Small Bowel Infarction

Small Bowel Infarction:
Pathogenesis and clinical findings
Authors: Yan Yu Reviewers: Dean Percy Danny Guo Erin Stephenson Maitreyi Raman* * Indicates faculty member at time of publication
Important Notes:
• Bowel infarction is a rare cause of acute abdominal pain
• Small bowel infarction is more
common than colonic due to the small intestine’s single blood supply (SMA) versus the colon’s dual blood supply (SMA and IMA)
• With decreased perfusion colonic tissue tends to suffer from ischemia rather than more serious infarction
• Colonic ischemia presents with pain, diarrhea, and rectal bleeding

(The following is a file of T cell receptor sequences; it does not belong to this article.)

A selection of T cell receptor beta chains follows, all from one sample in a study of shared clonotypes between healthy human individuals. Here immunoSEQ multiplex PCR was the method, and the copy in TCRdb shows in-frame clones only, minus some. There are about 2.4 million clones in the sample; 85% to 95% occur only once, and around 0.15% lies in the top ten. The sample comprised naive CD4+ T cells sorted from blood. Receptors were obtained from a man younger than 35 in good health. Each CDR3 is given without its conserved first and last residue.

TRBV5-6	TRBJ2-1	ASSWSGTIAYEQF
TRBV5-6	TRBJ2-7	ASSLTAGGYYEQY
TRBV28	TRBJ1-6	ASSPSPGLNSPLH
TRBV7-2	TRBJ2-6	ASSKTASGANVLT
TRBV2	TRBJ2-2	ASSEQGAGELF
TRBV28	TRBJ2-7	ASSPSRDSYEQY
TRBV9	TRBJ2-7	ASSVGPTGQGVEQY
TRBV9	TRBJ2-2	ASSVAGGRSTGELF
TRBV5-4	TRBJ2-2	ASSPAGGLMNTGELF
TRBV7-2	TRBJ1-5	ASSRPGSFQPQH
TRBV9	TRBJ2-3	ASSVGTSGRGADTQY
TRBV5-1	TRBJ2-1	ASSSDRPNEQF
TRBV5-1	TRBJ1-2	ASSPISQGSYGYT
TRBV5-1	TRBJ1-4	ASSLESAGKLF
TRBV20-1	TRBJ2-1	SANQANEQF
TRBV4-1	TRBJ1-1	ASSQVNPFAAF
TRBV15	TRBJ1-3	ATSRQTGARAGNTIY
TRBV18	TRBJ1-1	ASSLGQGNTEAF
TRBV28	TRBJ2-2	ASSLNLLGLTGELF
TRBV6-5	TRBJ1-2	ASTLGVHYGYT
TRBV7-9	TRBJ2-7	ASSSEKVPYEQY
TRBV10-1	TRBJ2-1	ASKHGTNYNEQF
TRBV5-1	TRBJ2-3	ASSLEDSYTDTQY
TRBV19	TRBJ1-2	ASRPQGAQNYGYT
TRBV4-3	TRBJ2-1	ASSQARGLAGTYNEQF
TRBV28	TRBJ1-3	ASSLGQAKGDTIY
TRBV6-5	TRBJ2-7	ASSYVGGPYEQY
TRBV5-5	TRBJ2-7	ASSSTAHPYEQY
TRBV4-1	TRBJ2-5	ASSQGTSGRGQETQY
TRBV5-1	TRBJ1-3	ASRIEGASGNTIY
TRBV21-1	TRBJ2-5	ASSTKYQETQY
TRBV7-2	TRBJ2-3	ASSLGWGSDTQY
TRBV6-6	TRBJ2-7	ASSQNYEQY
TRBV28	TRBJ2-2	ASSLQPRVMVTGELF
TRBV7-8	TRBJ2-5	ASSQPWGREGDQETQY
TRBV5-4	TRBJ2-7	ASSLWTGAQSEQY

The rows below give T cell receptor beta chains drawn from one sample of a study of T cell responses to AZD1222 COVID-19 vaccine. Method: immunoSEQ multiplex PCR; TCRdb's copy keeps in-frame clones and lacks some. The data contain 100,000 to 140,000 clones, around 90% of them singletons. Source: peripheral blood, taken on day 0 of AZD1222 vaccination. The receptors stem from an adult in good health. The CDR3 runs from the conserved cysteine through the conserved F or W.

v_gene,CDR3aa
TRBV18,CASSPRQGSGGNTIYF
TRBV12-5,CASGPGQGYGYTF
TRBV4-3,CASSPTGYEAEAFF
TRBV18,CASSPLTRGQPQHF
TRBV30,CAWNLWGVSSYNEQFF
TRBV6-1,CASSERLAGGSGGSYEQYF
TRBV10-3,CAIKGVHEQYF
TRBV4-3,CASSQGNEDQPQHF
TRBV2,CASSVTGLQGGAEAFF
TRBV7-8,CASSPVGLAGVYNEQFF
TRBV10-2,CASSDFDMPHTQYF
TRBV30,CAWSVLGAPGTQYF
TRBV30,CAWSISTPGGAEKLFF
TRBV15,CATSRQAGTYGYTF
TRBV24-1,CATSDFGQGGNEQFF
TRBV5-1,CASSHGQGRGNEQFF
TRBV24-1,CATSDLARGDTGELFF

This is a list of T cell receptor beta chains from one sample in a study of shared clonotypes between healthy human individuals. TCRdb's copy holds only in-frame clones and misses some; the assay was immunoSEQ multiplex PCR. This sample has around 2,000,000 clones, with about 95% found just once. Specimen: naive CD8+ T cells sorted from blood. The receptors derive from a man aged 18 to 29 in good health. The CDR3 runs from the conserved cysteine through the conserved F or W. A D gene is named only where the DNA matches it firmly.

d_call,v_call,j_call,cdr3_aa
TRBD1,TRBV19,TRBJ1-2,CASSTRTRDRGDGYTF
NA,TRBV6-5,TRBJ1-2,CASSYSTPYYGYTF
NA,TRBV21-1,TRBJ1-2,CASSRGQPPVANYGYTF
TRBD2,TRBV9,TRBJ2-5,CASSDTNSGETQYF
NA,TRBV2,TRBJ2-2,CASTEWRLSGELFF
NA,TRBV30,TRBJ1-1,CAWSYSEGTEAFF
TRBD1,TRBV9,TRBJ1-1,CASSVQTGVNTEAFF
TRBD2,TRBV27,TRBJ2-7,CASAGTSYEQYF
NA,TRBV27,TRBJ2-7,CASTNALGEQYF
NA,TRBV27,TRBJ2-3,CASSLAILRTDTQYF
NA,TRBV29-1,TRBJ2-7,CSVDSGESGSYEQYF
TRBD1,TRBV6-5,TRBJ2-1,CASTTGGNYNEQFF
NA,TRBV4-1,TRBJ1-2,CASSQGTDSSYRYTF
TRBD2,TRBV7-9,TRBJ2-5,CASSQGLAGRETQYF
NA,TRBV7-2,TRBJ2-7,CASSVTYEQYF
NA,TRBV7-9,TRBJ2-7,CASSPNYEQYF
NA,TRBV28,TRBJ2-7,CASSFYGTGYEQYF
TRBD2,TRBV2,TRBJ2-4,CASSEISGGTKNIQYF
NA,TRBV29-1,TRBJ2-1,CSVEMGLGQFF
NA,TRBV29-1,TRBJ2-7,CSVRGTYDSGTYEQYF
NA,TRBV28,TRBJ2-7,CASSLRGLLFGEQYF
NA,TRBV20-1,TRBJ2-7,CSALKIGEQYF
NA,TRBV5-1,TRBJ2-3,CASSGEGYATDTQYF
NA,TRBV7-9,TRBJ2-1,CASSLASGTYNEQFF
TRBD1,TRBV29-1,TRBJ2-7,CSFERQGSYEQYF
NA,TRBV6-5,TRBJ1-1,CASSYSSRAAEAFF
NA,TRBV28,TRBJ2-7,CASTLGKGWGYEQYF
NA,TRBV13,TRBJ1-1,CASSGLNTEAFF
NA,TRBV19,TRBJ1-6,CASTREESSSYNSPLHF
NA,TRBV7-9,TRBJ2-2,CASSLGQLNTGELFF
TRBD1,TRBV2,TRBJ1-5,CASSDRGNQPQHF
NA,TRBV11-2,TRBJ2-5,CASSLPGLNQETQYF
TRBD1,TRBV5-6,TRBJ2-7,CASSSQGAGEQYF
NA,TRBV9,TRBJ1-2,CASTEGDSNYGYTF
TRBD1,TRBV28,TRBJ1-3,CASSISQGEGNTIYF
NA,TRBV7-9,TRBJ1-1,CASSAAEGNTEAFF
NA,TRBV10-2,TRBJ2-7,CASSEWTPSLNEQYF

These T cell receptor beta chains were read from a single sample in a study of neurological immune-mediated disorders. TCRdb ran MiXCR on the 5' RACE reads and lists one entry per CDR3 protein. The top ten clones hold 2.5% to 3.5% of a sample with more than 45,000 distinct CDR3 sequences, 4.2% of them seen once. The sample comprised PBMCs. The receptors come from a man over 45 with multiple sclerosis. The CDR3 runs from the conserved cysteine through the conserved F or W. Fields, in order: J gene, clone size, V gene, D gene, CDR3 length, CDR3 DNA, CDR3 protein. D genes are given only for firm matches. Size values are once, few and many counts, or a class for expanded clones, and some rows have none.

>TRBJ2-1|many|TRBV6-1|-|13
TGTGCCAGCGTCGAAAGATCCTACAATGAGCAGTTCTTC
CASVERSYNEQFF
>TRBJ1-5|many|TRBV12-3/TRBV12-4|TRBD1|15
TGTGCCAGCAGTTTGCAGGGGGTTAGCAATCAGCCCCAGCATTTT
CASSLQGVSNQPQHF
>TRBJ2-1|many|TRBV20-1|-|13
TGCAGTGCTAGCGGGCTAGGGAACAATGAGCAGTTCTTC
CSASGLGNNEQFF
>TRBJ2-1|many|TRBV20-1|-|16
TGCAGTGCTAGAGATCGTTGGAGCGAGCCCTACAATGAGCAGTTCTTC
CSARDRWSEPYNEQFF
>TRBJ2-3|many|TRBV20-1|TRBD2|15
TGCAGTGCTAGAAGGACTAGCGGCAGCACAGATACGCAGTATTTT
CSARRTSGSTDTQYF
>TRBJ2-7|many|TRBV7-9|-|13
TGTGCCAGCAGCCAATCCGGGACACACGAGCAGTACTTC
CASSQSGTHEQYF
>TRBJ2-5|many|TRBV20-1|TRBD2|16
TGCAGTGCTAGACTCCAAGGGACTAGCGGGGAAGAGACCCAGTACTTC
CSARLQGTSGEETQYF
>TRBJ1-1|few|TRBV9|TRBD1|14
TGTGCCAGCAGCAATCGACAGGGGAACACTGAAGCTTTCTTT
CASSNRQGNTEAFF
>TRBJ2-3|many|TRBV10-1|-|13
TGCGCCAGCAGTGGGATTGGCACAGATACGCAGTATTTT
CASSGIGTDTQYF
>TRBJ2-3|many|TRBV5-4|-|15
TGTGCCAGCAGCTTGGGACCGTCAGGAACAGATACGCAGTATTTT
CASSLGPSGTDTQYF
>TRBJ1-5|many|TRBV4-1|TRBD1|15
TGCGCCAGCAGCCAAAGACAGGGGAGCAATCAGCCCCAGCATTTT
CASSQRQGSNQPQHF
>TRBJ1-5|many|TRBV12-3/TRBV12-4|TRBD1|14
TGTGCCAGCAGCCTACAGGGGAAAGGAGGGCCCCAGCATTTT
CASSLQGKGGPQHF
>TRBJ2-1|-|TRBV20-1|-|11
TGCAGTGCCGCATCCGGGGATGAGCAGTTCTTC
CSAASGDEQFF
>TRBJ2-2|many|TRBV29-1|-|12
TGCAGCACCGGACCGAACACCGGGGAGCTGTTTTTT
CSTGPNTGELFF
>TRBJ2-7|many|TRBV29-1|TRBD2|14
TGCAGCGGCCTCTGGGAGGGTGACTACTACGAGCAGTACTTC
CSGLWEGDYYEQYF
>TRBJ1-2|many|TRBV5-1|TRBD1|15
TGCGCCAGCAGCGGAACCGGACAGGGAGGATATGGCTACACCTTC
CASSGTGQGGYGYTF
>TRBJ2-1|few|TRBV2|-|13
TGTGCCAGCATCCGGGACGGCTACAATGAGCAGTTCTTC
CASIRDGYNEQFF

• SMA – Superior mesenteric
• IMA – Inferior mesenteric artery
Atrial fibrillation
Blood stasis in left atria of heart more
prone to coagulation
Embolism occluding SMA
Hypertension, dyslipidemia, smoking, diabetes, + family hx
Atherosclerosis (of SMA)
Thrombosis in the superior mesenteric artery
↓ Arterial perfusion of the small intestine (↓ O2 delivery to bowel tissue)
Ischemia of bowels Infarction of bowels
Venous trauma
↓ blood flow and endothelial injury
hypercoagulable state
Mesenteric venous thrombosis, backing up arterial blood
Food in the
intestine ↑ demand for blood in gut
Death of cells under visceral peritoneum stimulates autonomic nerves
Post-prandial abdominal pain
Severe central abdominal pain
Small bowel infarction from
SMA occlusion is commonly pain progressive, and out of proportion with the patient’s physical exam findings
Sign/Symptom/Lab Finding
Re-Published June 15, 2019 on